|Headquarters||Auburn, Indiana, United States|
|Area served||United States|
The Auburn Automobile Company grew out of the Eckhart Carriage Company, founded in Auburn, Indiana, in 1875 by Charles Eckhart (1841–1915). Eckhart's sons, Frank and Morris, began making automobiles on an experimental basis before entering the business in earnest, absorbing two other local carmakers and moving into a larger plant in 1909. The enterprise was modestly successful until materials shortages during World War I forced the plant to close.
In 1919, the Eckhart brothers sold out to a group of Chicago investors headed by Ralph Austin Bard, who later served as Assistant Secretary of the Navy for President Franklin Delano Roosevelt and as Undersecretary of the Navy for President Roosevelt and for President Harry S. Truman. The new owners revived the business but failed to realize their hoped for profits. In 1924, they approached Errett Lobban Cord (1894–1974), a highly successful automobile salesman, with an offer to run the company. Cord countered with an offer to take over completely in what amounted to a leveraged buyout. The Chicago group accepted. Cord aggressively marketed the company's unsold inventory and completed his buyout before the end of 1925.
But styling and engineering failed to overcome the fact that Cord's vehicles were too expensive for the Depression-era market and Cord's stock manipulations that would force him to give up control of his car companies. Under injunction from the U.S. Securities and Exchange Commission to refrain from further violations, Cord sold his shares in his automobile holding company. In 1937, production of Auburns, along with that of Cords and Duesenbergs, ended.
The 1904 Auburn was a touring car model. Equipped with a tonneau, it could seat 2 or 4 passengers and sold for US$1000. The flat-mounted single-cylinder engine, situated at the center of the car, produced 10 hp (7.5 kW). A 2-speed planetary transmission was fitted. The angle-steel-framed car weighed 1500 lb (680 kg) and used half-elliptic springs.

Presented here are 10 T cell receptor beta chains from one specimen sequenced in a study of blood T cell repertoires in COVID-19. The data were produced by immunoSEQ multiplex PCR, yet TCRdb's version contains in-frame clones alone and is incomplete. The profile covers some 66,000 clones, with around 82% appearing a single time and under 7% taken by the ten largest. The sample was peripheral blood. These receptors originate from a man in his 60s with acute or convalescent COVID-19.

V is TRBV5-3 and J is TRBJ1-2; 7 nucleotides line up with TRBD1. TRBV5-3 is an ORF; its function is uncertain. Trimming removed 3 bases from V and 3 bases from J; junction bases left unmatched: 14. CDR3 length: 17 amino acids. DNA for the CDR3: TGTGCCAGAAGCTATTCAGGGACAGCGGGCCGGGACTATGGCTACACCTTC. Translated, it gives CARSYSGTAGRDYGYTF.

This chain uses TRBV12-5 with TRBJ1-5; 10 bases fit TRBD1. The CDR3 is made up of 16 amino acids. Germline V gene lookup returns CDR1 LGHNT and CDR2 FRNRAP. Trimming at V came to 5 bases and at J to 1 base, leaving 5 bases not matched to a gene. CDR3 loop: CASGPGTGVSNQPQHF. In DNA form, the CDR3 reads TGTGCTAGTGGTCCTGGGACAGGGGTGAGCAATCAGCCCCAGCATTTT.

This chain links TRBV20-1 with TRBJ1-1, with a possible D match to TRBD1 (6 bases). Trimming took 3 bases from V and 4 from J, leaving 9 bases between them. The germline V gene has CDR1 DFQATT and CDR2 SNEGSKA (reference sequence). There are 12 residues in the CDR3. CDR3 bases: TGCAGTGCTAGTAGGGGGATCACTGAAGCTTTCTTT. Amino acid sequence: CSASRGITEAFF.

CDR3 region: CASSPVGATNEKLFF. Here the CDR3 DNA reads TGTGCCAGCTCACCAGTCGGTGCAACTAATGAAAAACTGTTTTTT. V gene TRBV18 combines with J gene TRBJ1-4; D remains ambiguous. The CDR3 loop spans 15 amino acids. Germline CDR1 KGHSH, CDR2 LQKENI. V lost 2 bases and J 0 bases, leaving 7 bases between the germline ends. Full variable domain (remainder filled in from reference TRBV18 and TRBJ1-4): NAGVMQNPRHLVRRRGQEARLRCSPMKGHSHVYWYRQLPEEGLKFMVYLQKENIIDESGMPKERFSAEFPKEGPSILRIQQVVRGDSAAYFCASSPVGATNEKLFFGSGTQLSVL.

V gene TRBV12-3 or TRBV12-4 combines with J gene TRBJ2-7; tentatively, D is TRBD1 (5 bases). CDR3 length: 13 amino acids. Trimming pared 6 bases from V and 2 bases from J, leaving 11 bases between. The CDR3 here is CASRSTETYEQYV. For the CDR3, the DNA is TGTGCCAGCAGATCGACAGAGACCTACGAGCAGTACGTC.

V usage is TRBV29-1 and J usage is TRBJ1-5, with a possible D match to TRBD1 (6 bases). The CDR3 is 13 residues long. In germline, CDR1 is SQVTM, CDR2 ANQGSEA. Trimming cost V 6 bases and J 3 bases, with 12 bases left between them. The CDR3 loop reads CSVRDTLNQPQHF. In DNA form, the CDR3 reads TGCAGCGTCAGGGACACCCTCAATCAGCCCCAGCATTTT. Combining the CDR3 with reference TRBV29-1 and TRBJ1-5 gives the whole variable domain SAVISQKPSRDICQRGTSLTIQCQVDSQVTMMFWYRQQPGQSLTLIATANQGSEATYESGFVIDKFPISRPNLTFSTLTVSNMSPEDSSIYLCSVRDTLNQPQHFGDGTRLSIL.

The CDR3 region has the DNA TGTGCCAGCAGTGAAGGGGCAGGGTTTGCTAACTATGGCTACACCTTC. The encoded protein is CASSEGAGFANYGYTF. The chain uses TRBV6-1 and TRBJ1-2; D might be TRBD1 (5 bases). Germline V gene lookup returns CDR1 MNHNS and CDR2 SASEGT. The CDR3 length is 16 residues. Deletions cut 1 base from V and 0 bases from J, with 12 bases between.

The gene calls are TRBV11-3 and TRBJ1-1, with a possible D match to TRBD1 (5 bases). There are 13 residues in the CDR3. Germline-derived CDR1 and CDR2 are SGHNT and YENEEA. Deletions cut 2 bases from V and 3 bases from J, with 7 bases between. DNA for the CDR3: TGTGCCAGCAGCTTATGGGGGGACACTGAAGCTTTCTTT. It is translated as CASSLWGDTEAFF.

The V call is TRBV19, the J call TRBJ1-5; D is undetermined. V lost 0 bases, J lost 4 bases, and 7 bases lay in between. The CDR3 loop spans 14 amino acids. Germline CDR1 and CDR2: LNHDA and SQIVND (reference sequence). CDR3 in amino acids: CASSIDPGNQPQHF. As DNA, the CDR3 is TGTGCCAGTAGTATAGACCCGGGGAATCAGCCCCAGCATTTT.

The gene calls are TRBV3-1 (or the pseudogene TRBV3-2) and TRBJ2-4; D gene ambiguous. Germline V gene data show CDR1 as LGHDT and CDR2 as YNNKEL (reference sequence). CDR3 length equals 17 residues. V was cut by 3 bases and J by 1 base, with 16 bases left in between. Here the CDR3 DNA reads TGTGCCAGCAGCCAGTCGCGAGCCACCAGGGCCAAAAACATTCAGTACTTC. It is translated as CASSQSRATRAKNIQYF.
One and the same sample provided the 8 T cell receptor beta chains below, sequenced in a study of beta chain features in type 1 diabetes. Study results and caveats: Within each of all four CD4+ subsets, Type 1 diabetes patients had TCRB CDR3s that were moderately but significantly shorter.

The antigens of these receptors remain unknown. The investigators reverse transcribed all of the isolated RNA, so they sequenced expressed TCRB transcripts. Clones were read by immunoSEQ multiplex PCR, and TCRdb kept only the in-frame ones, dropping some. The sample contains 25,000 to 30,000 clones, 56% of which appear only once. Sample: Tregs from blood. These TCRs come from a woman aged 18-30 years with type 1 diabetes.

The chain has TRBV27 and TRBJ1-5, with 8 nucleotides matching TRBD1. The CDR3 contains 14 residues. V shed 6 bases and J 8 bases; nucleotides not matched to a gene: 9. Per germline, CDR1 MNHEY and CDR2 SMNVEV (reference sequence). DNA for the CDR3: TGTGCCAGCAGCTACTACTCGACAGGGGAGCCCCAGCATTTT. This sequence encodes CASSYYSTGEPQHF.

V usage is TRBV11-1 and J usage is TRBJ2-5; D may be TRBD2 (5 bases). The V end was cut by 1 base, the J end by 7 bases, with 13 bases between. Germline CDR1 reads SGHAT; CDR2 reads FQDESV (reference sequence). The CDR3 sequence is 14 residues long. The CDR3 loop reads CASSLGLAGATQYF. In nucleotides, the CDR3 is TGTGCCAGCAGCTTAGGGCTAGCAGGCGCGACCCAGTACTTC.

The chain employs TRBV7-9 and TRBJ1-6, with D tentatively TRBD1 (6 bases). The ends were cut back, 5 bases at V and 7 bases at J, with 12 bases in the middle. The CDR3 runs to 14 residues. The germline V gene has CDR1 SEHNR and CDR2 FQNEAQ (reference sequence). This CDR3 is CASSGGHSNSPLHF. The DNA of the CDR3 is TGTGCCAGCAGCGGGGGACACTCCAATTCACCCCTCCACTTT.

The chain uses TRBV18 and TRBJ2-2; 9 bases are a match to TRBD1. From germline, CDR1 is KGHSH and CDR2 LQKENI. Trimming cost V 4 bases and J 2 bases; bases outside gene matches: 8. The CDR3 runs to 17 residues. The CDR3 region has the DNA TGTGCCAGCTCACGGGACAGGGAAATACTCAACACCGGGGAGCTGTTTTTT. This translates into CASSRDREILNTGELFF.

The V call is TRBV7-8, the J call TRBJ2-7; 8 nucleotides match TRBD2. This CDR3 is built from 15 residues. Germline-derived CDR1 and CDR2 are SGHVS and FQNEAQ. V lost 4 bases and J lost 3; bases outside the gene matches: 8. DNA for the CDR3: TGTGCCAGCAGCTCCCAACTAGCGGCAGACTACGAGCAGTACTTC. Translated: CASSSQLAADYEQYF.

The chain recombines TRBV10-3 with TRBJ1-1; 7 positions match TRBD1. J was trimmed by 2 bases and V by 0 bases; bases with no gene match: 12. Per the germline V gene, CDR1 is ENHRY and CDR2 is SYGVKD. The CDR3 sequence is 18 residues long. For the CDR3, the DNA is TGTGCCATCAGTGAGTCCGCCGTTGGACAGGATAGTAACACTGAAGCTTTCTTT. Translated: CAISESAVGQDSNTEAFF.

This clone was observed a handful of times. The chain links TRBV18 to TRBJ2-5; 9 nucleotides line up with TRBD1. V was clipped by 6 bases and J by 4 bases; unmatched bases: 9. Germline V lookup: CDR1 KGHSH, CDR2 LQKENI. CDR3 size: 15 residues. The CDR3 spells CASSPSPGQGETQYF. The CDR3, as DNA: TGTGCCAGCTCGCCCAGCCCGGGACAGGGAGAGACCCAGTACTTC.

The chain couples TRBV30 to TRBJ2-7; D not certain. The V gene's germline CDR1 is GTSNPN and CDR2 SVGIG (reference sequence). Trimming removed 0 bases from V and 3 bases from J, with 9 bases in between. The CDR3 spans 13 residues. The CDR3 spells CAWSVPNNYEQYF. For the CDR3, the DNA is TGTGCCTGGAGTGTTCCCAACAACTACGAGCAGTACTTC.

In 1926, Cord, now the owner of Auburn, partnered with Duesenberg Corporation, famous for its racing cars, and used it as the launching platform for a line of high-priced luxury vehicles. He also put his own name on a front-wheel-drive car, the Cord, later referred to as "L-29".
Employing imaginative designers such as Alan Leamy (who was chiefly responsible for the 1933 Speedster) and Gordon Buehrig (who modified leftover bodies to produce the 1935 851 Speedster, and facelifted the four-door), Cord built cars that became famous for their advanced engineering as well as their striking appearance, e.g., the Model J Duesenbergs, the 1935–1937 Auburn Speedsters and the 810/812 Cords. The Auburn Boattail Speedster was a car frequently seen in Hollywood and was powered by a 4.6L straight eight that, with the popular supercharger option(150 hp), could top 100 mph.
The Depression, coupled with Cord's stock manipulations, spelled the end of the company. Production ceased in 1937. The company's art deco headquarters in Auburn now houses the Auburn Cord Duesenberg Automobile Museum. It was made a National Historic Landmark in 2005. The Auburn Automobile Company also had a manufacturing plant in Connersville, Indiana, that occupied a facility formerly owned by the Lexington Motor Company.
Auburn production specifications
Auburn 851 "Boattail Speedster"
- Buehrig, Gordon M., and Jackson, William S. Rolling Sculpture: A Designer and his Work. (Newfoundland, NJ: Haessner Publishing Inc.), 1975.
- Buehrig and Jackson.
- "Directory Index: Auburn/1935_Auburn/1935_Auburn_Brochure". Oldcarbrochures.com. Retrieved 2011-11-20.
- Frank Leslie's Popular Monthly (January 1904)
- Auburn & Cord by Lee Beck and Josh Malks (1996)
- Auburn Cord Duesenberg by Don Butler (1992)
|Wikimedia Commons has media related to: Auburn vehicles|
- Auburn-Cord-Dusenberg Club Official Website
- Auburn-Cord-Dusenberg Flickr Group
- The Auburn Gallery at White Glove Collection
- RemarkableCars.com- Auburn Photo Galleries